It is unfortunate that many of those who criticised the Government show little or no interest to come down to see the truth.
Some blame our embassies for not countering the adverse propaganda. But our missions do their best, it’s just that this ‘best’ is not good enough to reach out to millions of people and thousands of law makers all over the world, or to compete with the well funded LTTE propaganda network that is working full time on spreading anti-Sri Lanka propaganda.
Q: Amidst all these adverse developments, the Australian Government last week defeated a motion against Sri Lanka, that was brought in by a Greens member, calling for the establishment of an international mechanism. It is reported that 11 members voted in favour of the motion while 30 voted against. How do you view this positive outcome in the Australian Parliament?
A: This shows the progress Sri Lanka has made is getting world recognition.
The LLRC report is an independent report done by a commission of inquiry. It has nothing to do with the Government. But some sections of the international community was expecting this report to be kind of biased. When they saw the recommendations of the LLRC, they were taken by surprise. The commission came out with a strong concrete set of recommendations.
Even before the LLRC report was tabled there was a meeting by the Amnesty International to discredit it and question the credibility of the commissioners.
This shows the prejudiced thinking and mindset of some these INGOs and certain members of the international community. When finally the recommendations were put out almost all the countries appreciated and commended the recommendations.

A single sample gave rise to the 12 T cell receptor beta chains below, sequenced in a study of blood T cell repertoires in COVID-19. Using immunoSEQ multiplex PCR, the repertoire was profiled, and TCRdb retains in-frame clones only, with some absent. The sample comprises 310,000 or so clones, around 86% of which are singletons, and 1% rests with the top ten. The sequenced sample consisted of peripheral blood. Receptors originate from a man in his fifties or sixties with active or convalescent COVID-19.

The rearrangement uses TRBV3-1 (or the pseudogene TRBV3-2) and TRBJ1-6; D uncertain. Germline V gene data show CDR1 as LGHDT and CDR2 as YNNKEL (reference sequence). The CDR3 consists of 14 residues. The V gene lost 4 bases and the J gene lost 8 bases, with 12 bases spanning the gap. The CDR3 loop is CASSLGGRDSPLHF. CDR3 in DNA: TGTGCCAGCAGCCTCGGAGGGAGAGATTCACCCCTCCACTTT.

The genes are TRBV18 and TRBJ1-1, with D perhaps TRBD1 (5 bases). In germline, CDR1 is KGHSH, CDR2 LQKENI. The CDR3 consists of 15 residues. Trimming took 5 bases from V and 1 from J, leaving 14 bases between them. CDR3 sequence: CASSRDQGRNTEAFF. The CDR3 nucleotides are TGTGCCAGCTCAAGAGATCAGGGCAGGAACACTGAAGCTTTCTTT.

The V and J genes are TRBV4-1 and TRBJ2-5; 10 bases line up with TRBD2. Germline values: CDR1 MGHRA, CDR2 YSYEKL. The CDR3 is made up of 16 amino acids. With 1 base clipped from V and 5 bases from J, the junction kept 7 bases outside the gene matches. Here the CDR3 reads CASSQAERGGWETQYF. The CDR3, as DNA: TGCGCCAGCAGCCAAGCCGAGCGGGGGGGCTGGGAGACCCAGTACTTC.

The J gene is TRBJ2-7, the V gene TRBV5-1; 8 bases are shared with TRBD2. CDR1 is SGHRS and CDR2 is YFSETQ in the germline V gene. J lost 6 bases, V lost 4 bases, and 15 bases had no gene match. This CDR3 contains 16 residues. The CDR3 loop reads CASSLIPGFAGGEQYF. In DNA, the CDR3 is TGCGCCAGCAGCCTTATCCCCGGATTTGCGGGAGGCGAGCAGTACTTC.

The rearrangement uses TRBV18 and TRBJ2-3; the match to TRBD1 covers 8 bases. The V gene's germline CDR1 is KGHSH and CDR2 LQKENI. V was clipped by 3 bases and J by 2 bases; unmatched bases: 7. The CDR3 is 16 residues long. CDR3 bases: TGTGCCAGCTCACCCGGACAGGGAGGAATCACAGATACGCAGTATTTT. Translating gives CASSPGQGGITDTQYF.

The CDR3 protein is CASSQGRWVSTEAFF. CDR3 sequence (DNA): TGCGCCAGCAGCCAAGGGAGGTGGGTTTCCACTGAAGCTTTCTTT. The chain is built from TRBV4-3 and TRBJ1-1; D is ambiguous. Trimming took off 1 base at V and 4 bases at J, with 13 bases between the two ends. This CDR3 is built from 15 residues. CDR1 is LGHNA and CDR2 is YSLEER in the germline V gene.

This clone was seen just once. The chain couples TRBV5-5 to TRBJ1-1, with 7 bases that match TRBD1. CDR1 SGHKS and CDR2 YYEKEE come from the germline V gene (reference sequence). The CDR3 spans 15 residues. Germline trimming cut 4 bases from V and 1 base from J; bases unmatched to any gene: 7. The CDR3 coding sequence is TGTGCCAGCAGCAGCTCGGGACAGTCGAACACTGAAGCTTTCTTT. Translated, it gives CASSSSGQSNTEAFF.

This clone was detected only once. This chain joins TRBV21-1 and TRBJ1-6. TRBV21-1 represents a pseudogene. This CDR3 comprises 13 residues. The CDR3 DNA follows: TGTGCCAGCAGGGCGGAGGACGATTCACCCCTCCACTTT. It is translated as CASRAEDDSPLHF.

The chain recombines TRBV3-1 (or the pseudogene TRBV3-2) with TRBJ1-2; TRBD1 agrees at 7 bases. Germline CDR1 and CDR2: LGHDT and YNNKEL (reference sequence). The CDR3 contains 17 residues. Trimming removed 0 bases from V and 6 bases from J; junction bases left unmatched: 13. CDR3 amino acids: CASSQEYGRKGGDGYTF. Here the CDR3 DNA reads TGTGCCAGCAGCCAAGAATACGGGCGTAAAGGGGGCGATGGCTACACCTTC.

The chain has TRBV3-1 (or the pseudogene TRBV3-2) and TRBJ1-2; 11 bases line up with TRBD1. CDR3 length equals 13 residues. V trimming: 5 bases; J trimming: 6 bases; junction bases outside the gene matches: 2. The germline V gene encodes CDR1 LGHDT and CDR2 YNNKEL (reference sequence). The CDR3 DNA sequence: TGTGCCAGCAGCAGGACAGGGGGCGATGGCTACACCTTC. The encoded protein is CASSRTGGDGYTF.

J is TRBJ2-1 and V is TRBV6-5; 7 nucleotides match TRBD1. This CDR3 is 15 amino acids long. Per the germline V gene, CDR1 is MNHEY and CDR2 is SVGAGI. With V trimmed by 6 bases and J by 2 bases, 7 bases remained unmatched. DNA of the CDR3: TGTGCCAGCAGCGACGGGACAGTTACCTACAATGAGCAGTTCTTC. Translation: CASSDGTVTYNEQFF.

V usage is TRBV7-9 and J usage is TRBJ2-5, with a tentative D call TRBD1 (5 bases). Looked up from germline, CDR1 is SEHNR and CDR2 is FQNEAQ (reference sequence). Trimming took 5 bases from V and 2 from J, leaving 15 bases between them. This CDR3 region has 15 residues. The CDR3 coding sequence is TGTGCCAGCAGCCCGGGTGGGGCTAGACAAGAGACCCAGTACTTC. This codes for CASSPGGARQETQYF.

The latest one we got from Australia, The Foreign Minister Kevin Rudd has made a special statement in Parliament. Two thirds of that statement is positive towards LLRC recommendations and the report. He has requested a time line and modalities of implementation.
LLRC commissioners did not limit their work to Colombo. They travelled around the country, listening to testimonies of people who were affected and caught up in the conflict.
Q: The LLRC report is submitted after an in depth and a transparent process in comparison to the report by the Darusman Panel?
A: The difference between Darusman report and the LLRC report is that Darusman report don’t reveal their sources and how they gathered information. There is no proof of evidence. They say it will remain closed for many years. It is like a fairy tale.
If the evidence is there, we could check if this information is true or not. That is very vital for the credibility of a report of this nature.
The LLRC report in contrast is based on direct witness statements and submissions of the people. The Commissioners have said, if someone wants to verify information, they are free to do so. It was a transparent process.